The Mighty Logo

My Mixed Feelings About Mother’s Day as a Woman With No Children

The most helpful emails in health
Browse our free newsletters

Editor's Note

If you want to have a conversation with people who “get it,” join The Mighty’s Chat Space group.

What comes to mind when you think of Mother’s Day? Do you have positive thoughts? Do you have negative thoughts? Maybe a mix of positive and negative?

What feelings do you feel when you think of Mother’s Day? Do you feel happy emotions? Do you feel sad emotions? Or maybe there are some angry emotions?

I have mixed thoughts and emotions.

I’ve got my mom in my life. We have great times together. We’ve had our share of difficult times, which makes the good times all the better. I’m grateful to my mom for all she has taught me throughout my life. She visited me when I lived out of state, which was awesome. My mom is an amazing cook —  she can make tasty meals with any ingredients she finds. I love my mom, I enjoy spending time with her, and we laugh a lot together.

I also have three sisters who are all moms to some awesome kids. They are each different in their parenting styles and yet, similar too. They have taught me a lot about kids; since I don’t have kids, I wouldn’t know as much as I do today without them. I feel lucky that I can be part of their lives and their kids’ lives as auntie Leslie. When my niece and nephews send me a video saying “hi,” I feel such joy.

When I see how happy my mom is when she spends time with her grandkids, I feel some sadness that I might never give her happiness like that. I don’t think it’s news to anyone who knows me that I may never have a family or kids. I’ve seen my sisters feel excitement and pride watching their kids grow and learn. I might never relate to them over that. Yes, I can put myself in their shoes and have some understanding, but it’s not the same coming from a childless person. My sisters have that extra bond of parenting that links them together.

There are times when I start thinking I’m an oddball in the family, because for my mom, I am the only one of four children without kids and for my dad, I’m one of two children without kids. When I get overthinking about the future, I get some worried thoughts about what will happen to me when I’m elderly and unable to care for myself. There’s that expectation that kids help take care of their parents in their senior years. If I never have a family, will I be completely alone?

There are people who’ve told me that I’ll never know what love is until I become a mother. What about the love I have for my family, my friends, and my animals? Is that not real love? Is the love I feel from my niece and nephews not genuine or valid just because I’m not a mom? Is it not a true form of love that has allowed me to recognize my cat’s different meows and then be able to provide what she wants or needs based on the meow she gives? I’m pretty sure those are all valid examples of love. I’m pretty sure I’m capable of loving others without being a mother.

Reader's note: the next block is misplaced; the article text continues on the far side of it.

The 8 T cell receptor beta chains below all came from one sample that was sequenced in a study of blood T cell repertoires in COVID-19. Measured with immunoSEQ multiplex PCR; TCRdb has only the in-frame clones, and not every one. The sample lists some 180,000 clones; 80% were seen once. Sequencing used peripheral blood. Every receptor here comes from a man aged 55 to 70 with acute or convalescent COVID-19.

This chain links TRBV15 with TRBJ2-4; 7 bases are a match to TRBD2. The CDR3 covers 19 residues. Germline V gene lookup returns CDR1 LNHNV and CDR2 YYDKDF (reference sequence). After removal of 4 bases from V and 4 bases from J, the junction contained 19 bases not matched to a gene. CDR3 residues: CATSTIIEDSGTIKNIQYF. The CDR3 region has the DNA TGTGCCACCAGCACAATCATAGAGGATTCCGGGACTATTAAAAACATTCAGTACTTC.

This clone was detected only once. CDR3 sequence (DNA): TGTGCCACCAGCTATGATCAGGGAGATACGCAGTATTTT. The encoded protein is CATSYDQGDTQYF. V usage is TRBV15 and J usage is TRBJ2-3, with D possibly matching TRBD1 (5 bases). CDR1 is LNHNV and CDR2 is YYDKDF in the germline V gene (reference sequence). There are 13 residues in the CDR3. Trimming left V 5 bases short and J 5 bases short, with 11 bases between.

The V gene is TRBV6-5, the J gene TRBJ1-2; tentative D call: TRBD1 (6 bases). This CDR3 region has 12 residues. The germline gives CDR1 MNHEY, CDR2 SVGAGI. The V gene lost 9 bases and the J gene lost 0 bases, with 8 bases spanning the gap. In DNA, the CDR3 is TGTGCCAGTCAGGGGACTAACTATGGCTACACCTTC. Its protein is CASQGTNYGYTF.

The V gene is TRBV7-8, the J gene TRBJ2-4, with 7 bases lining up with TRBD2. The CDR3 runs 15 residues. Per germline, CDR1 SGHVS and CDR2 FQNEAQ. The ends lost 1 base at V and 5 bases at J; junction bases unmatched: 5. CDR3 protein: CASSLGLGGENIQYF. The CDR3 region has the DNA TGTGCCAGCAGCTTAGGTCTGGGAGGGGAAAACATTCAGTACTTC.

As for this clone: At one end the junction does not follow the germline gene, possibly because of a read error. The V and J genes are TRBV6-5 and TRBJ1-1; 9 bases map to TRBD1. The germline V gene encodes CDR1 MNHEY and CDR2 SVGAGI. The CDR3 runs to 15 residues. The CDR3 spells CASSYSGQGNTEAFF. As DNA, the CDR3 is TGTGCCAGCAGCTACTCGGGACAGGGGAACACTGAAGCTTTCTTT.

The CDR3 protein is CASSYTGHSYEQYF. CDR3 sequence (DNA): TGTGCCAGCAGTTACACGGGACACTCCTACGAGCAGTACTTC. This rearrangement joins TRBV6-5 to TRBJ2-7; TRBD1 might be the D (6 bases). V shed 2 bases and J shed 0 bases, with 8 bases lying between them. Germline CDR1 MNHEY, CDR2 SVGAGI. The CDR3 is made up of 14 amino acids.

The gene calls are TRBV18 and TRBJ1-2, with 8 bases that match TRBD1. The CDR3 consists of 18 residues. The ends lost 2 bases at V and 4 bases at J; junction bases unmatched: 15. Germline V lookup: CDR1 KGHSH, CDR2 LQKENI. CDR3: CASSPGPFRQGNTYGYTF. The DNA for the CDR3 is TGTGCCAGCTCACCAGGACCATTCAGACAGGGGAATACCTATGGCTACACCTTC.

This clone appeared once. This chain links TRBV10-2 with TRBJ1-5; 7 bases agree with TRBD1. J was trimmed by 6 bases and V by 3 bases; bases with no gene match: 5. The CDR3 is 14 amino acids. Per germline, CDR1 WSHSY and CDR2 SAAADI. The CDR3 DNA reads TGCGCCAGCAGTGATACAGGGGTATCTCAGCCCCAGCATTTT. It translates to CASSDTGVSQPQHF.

I’ve been told by some people that I will regret never having kids. I might and I might not regret it, if that’s how my life turns out. No one can be 100 percent correct about anyone’s future. People are complex beings who change often for so many reasons. My life might turn out differently than I’m thinking it will on this present day, as it already has turned out different than I expected it to be when I was younger. I might find myself being pleased with a life without children. Or I might find myself saddened at never having children. I don’t know what my thoughts or feelings will be in the future.

At this time in my life, I’m not certain if I want to be a mother. I’m not sure if I am healthy, stable and safe enough to be a mom. I’ve worked on my mental health diligently for the last two years, but there’s still more work to be done. There are days when I still avoid situations due to feeling anxiety. I still have days when I feel the deep darkness of depression. I want to make sure I’m free of self-harm actions for a few years before being responsible for someone else’s life. Are these really “bad” reasons to be wary of having children?

Let’s celebrate the mothers in the world, and let’s not forget those who may have difficulty on Mother’s Day. It’s OK to feel any and every emotion on Mother’s Day.

Getty image by Rclassen Layouts.

Originally published: May 13, 2020
Want more of The Mighty?
You can find even more stories on our Home page. There, you’ll also find thoughts and questions by our community.
Take Me Home